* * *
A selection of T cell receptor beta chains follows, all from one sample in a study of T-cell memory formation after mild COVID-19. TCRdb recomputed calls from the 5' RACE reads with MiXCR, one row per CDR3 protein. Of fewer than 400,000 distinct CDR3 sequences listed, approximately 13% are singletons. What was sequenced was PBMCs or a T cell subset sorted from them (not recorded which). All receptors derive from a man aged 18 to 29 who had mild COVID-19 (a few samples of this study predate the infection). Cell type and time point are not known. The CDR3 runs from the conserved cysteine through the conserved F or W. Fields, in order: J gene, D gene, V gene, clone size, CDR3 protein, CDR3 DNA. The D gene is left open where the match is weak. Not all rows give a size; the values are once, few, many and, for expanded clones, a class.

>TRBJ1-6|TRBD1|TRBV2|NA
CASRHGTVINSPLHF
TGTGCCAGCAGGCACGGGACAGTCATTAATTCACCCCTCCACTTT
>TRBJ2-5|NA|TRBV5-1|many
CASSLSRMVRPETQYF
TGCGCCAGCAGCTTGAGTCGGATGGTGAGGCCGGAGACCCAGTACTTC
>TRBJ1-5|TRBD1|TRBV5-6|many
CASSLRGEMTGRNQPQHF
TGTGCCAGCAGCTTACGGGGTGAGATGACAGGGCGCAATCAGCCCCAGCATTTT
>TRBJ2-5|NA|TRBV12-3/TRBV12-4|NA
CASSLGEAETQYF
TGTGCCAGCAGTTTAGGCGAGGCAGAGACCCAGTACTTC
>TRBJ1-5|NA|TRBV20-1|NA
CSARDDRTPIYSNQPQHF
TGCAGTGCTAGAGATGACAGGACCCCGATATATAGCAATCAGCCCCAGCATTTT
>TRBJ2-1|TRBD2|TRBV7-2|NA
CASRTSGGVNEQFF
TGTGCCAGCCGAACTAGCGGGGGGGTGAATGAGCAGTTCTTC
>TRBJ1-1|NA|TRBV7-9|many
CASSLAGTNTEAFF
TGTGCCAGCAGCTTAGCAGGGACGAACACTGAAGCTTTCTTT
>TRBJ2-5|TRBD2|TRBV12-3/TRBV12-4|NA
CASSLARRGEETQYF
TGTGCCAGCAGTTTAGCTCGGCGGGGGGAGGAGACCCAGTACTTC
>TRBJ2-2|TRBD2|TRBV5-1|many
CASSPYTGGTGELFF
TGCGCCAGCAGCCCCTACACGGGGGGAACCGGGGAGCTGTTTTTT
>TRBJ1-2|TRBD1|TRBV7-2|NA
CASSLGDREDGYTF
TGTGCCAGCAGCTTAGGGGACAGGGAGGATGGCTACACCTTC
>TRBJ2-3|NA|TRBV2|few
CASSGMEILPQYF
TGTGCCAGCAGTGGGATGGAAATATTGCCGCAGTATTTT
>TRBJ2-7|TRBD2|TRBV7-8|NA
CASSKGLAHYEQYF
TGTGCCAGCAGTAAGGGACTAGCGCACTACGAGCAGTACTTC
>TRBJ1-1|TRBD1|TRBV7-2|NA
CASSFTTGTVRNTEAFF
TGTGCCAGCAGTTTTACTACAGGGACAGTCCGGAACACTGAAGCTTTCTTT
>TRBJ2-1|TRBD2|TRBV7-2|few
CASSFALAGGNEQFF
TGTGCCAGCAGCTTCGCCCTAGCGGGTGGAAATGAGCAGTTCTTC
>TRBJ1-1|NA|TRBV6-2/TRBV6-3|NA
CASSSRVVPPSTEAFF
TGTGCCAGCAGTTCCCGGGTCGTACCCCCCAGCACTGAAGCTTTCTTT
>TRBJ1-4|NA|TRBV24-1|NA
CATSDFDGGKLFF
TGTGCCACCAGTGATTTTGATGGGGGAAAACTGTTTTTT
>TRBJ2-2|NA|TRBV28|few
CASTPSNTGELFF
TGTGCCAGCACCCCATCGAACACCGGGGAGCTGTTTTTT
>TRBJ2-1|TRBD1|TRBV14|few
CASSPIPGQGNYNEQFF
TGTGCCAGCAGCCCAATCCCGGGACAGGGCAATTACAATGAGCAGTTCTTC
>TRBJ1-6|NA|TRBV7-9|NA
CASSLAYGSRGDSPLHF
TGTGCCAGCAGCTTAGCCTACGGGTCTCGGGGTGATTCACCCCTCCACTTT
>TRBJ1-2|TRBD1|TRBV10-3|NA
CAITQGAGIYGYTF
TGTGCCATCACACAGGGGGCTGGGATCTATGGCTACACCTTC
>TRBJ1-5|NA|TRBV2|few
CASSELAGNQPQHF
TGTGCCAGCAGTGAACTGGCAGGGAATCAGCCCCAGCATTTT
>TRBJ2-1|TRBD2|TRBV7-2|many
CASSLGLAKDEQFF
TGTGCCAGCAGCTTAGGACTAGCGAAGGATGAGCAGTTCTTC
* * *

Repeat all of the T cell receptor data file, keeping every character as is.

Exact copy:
A selection of T cell receptor beta chains follows, all from one sample in a study of T-cell memory formation after mild COVID-19. TCRdb recomputed calls from the 5' RACE reads with MiXCR, one row per CDR3 protein. Of fewer than 400,000 distinct CDR3 sequences listed, approximately 13% are singletons. What was sequenced was PBMCs or a T cell subset sorted from them (not recorded which). All receptors derive from a man aged 18 to 29 who had mild COVID-19 (a few samples of this study predate the infection). Cell type and time point are not known. The CDR3 runs from the conserved cysteine through the conserved F or W. Fields, in order: J gene, D gene, V gene, clone size, CDR3 protein, CDR3 DNA. The D gene is left open where the match is weak. Not all rows give a size; the values are once, few, many and, for expanded clones, a class.

>TRBJ1-6|TRBD1|TRBV2|NA
CASRHGTVINSPLHF
TGTGCCAGCAGGCACGGGACAGTCATTAATTCACCCCTCCACTTT
>TRBJ2-5|NA|TRBV5-1|many
CASSLSRMVRPETQYF
TGCGCCAGCAGCTTGAGTCGGATGGTGAGGCCGGAGACCCAGTACTTC
>TRBJ1-5|TRBD1|TRBV5-6|many
CASSLRGEMTGRNQPQHF
TGTGCCAGCAGCTTACGGGGTGAGATGACAGGGCGCAATCAGCCCCAGCATTTT
>TRBJ2-5|NA|TRBV12-3/TRBV12-4|NA
CASSLGEAETQYF
TGTGCCAGCAGTTTAGGCGAGGCAGAGACCCAGTACTTC
>TRBJ1-5|NA|TRBV20-1|NA
CSARDDRTPIYSNQPQHF
TGCAGTGCTAGAGATGACAGGACCCCGATATATAGCAATCAGCCCCAGCATTTT
>TRBJ2-1|TRBD2|TRBV7-2|NA
CASRTSGGVNEQFF
TGTGCCAGCCGAACTAGCGGGGGGGTGAATGAGCAGTTCTTC
>TRBJ1-1|NA|TRBV7-9|many
CASSLAGTNTEAFF
TGTGCCAGCAGCTTAGCAGGGACGAACACTGAAGCTTTCTTT
>TRBJ2-5|TRBD2|TRBV12-3/TRBV12-4|NA
CASSLARRGEETQYF
TGTGCCAGCAGTTTAGCTCGGCGGGGGGAGGAGACCCAGTACTTC
>TRBJ2-2|TRBD2|TRBV5-1|many
CASSPYTGGTGELFF
TGCGCCAGCAGCCCCTACACGGGGGGAACCGGGGAGCTGTTTTTT
>TRBJ1-2|TRBD1|TRBV7-2|NA
CASSLGDREDGYTF
TGTGCCAGCAGCTTAGGGGACAGGGAGGATGGCTACACCTTC
>TRBJ2-3|NA|TRBV2|few
CASSGMEILPQYF
TGTGCCAGCAGTGGGATGGAAATATTGCCGCAGTATTTT
>TRBJ2-7|TRBD2|TRBV7-8|NA
CASSKGLAHYEQYF
TGTGCCAGCAGTAAGGGACTAGCGCACTACGAGCAGTACTTC
>TRBJ1-1|TRBD1|TRBV7-2|NA
CASSFTTGTVRNTEAFF
TGTGCCAGCAGTTTTACTACAGGGACAGTCCGGAACACTGAAGCTTTCTTT
>TRBJ2-1|TRBD2|TRBV7-2|few
CASSFALAGGNEQFF
TGTGCCAGCAGCTTCGCCCTAGCGGGTGGAAATGAGCAGTTCTTC
>TRBJ1-1|NA|TRBV6-2/TRBV6-3|NA
CASSSRVVPPSTEAFF
TGTGCCAGCAGTTCCCGGGTCGTACCCCCCAGCACTGAAGCTTTCTTT
>TRBJ1-4|NA|TRBV24-1|NA
CATSDFDGGKLFF
TGTGCCACCAGTGATTTTGATGGGGGAAAACTGTTTTTT
>TRBJ2-2|NA|TRBV28|few
CASTPSNTGELFF
TGTGCCAGCACCCCATCGAACACCGGGGAGCTGTTTTTT
>TRBJ2-1|TRBD1|TRBV14|few
CASSPIPGQGNYNEQFF
TGTGCCAGCAGCCCAATCCCGGGACAGGGCAATTACAATGAGCAGTTCTTC
>TRBJ1-6|NA|TRBV7-9|NA
CASSLAYGSRGDSPLHF
TGTGCCAGCAGCTTAGCCTACGGGTCTCGGGGTGATTCACCCCTCCACTTT
>TRBJ1-2|TRBD1|TRBV10-3|NA
CAITQGAGIYGYTF
TGTGCCATCACACAGGGGGCTGGGATCTATGGCTACACCTTC
>TRBJ1-5|NA|TRBV2|few
CASSELAGNQPQHF
TGTGCCAGCAGTGAACTGGCAGGGAATCAGCCCCAGCATTTT
>TRBJ2-1|TRBD2|TRBV7-2|many
CASSLGLAKDEQFF
TGTGCCAGCAGCTTAGGACTAGCGAAGGATGAGCAGTTCTTC